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The Rose Bowl Game That Never Was: 1903 Wisconsin vs. Cal
Devotees of college football and Rose Bowl history know the first Rose Bowl game was played on New Year's Day 1902, while the second Rose Bowl did not occur until 1916. Traditional wisdom tells us the gap between the games was due to the 49-0 walloping Michigan laid on Stanford in 1902. Supposedly, the Tournament of Roses Committee feared the lopsided score would hurt attendance at future games. While there is an element of truth to that story, the Tournament of Roses made several attempts to schedule games between 1902 and 1916, but failed to finalize the deals for various reasons. They came closest to scheduling a match between Wisconsin and California for the 1903 Tournament of Roses.
The Origins of the Rose Bowl
The Tournament of Roses sponsored a variety of events to bring publicity and tourists to their festival, but they faced several extra challenges if they wanted to host games between top Eastern and West Coast football teams. First, intersectional games were rare due to the time and expense of the rail travel needed to bring Eastern teams to Pasadena. The University of Chicago was the first team from East of the Rockies to cross the mountains and play a West Coast team when they faced Stanford in San Francisco and Los Angeles over the 1894 Christmas holidays. The Carlisle Indian Industrial School made a similar holiday trip in 1899. Michigan's journey for the 1902 Rose Bowl was only the third such instance of teams crossing the mountains.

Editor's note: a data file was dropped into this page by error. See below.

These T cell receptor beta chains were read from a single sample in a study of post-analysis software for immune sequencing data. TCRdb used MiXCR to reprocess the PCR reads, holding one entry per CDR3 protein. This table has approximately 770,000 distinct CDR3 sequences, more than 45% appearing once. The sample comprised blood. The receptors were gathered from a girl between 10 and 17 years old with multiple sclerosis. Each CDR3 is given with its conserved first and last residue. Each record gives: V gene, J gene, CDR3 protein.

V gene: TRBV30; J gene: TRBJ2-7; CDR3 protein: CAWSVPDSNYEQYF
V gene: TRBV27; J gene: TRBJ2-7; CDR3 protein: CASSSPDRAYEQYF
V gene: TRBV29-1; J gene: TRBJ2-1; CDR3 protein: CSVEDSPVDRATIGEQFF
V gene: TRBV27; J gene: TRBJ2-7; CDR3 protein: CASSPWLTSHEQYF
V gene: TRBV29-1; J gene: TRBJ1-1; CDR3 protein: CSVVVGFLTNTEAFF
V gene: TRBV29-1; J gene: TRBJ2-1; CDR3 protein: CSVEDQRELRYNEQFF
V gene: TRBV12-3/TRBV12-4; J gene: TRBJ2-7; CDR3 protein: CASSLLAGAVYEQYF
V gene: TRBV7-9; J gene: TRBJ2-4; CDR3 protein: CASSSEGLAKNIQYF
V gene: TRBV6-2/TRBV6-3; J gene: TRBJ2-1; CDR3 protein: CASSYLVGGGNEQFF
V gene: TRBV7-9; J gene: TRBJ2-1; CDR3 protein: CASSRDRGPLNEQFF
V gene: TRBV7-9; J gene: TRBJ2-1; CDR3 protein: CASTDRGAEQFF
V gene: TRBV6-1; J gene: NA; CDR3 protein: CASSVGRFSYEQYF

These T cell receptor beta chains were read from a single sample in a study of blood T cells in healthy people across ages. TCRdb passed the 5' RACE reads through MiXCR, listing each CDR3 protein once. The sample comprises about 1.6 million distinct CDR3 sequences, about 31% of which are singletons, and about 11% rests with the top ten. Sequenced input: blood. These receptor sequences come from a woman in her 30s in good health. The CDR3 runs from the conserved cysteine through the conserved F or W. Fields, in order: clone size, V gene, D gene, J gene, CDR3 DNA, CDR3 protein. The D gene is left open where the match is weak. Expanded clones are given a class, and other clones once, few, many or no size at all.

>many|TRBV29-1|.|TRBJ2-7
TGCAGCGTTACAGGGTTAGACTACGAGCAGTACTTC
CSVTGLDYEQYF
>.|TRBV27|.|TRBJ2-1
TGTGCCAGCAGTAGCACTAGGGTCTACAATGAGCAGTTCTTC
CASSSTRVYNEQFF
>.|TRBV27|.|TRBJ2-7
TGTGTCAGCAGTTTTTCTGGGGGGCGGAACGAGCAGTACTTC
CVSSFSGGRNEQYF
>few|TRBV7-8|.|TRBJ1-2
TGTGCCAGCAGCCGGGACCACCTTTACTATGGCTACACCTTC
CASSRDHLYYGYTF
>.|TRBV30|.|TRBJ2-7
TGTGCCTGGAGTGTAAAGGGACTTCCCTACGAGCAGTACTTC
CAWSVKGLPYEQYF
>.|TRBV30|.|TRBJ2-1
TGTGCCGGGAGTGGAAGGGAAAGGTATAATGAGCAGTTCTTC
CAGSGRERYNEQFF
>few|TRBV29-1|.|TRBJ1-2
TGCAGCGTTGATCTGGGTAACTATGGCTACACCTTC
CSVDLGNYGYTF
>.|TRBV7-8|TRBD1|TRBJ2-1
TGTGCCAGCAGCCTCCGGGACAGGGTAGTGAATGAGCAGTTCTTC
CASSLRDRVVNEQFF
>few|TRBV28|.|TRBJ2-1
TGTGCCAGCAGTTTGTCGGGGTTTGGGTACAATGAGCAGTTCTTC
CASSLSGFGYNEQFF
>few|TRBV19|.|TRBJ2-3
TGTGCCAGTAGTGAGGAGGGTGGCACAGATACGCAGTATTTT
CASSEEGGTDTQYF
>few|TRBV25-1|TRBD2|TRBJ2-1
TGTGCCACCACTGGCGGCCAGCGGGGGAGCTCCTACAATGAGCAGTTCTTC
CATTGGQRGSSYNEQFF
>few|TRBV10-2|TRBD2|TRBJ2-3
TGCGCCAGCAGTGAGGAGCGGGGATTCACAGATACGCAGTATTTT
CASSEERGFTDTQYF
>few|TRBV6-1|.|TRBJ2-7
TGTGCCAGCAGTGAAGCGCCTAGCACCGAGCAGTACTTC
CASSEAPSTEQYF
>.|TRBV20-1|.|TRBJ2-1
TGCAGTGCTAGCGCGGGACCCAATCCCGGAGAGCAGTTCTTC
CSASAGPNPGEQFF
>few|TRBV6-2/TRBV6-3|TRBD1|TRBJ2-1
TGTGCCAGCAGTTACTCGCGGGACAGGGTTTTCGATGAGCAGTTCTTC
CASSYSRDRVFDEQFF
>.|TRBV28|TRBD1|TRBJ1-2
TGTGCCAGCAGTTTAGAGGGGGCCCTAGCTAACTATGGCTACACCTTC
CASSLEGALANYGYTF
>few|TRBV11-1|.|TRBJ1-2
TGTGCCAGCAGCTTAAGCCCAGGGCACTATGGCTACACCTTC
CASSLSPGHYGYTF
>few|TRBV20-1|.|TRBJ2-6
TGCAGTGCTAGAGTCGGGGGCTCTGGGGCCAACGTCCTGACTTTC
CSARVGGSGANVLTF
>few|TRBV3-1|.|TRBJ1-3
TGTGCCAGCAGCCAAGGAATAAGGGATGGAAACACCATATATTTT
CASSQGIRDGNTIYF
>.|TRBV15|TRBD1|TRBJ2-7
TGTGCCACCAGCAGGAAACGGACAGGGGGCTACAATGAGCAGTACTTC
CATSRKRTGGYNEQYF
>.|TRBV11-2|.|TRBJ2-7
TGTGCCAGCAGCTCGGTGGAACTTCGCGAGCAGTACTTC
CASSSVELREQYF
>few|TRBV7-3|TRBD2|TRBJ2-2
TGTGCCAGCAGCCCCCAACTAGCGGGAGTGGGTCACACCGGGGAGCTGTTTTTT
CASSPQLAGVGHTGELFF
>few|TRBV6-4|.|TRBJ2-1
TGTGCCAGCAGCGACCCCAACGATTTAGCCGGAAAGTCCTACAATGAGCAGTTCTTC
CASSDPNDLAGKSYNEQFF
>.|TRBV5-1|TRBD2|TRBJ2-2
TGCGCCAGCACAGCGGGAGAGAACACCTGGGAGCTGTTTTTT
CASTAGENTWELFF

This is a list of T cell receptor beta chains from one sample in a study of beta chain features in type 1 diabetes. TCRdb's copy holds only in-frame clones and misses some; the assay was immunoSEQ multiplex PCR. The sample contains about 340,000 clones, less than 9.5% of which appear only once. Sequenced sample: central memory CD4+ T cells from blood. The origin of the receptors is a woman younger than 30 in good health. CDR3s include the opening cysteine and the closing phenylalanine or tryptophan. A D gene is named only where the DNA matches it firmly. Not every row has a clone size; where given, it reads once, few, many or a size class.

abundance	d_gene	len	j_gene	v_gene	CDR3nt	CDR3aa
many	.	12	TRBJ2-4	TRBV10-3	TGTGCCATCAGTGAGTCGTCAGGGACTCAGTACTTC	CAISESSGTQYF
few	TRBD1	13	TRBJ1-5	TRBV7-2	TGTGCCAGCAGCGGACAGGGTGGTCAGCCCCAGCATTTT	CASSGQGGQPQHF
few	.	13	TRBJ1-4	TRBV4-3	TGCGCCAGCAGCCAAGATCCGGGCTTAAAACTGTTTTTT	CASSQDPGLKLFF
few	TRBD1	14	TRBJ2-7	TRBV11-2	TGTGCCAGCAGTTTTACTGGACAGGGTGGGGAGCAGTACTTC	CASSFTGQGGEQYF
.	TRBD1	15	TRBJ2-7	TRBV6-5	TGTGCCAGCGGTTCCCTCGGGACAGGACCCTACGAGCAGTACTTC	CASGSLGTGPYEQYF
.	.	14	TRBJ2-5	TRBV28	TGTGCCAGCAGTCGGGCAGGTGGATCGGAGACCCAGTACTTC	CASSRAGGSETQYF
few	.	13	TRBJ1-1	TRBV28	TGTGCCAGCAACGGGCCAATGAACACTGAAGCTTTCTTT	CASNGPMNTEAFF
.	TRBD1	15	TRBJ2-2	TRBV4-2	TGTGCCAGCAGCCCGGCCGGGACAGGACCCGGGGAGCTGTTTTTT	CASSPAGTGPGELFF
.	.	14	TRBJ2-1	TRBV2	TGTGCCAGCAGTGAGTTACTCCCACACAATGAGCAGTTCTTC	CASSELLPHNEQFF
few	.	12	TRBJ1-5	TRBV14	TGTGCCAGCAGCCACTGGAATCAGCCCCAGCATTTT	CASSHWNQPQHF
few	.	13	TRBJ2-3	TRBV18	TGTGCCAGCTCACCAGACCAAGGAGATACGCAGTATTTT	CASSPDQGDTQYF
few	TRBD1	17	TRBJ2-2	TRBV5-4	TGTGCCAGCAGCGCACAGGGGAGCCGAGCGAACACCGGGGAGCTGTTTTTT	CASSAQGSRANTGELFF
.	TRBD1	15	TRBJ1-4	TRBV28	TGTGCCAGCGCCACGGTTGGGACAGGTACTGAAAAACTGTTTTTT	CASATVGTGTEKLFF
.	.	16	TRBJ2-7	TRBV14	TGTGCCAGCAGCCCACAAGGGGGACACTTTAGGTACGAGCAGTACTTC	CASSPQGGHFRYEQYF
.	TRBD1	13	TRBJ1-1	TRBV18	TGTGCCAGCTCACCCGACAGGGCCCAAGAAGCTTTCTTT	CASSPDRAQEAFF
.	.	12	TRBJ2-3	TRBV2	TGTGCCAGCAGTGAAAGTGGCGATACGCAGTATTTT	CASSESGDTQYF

The Tournament of Roses was a non-profit organization with a limited budget, so the game's ticket revenues had to offset the travel and hosting expenses for both teams. With 8,000 people attending the Michigan-Stanford game, the ticket and subscription receipts more than paid the team expenses. However, hosting the first "Rose Bowl" required buying land and building a wooden bleacher stadium in the weeks leading up to the game. The $8,500 capital expense for the stadium left the 1902 Committee $4,500 in debt when all was said and done. The Committee was eager to sponsor future games to retire the debt, but leery of losing money if the opponents were not as popular as Stanford and Michigan.
The second challenge was finding teams to participate. Although teams eagerly participate in bowls today, that was not the case in the early 1900s. Faculties commonly banned participation due to concerns about overemphasizing athletics, a stance limiting bowl participation by some schools and conferences into the 1970s.
The third challenge was the need to convince each team's players to participate. Playing over the holidays was not yet seen as a reward for a successful season, particularly among West Coast teams. While a game in Pasadena gave Eastern teams the opportunity for cross-country travel and the California sun, the West Coast teams were not as impressed. Instead, post-season play meant a few more weeks of training and spending the holidays away from home.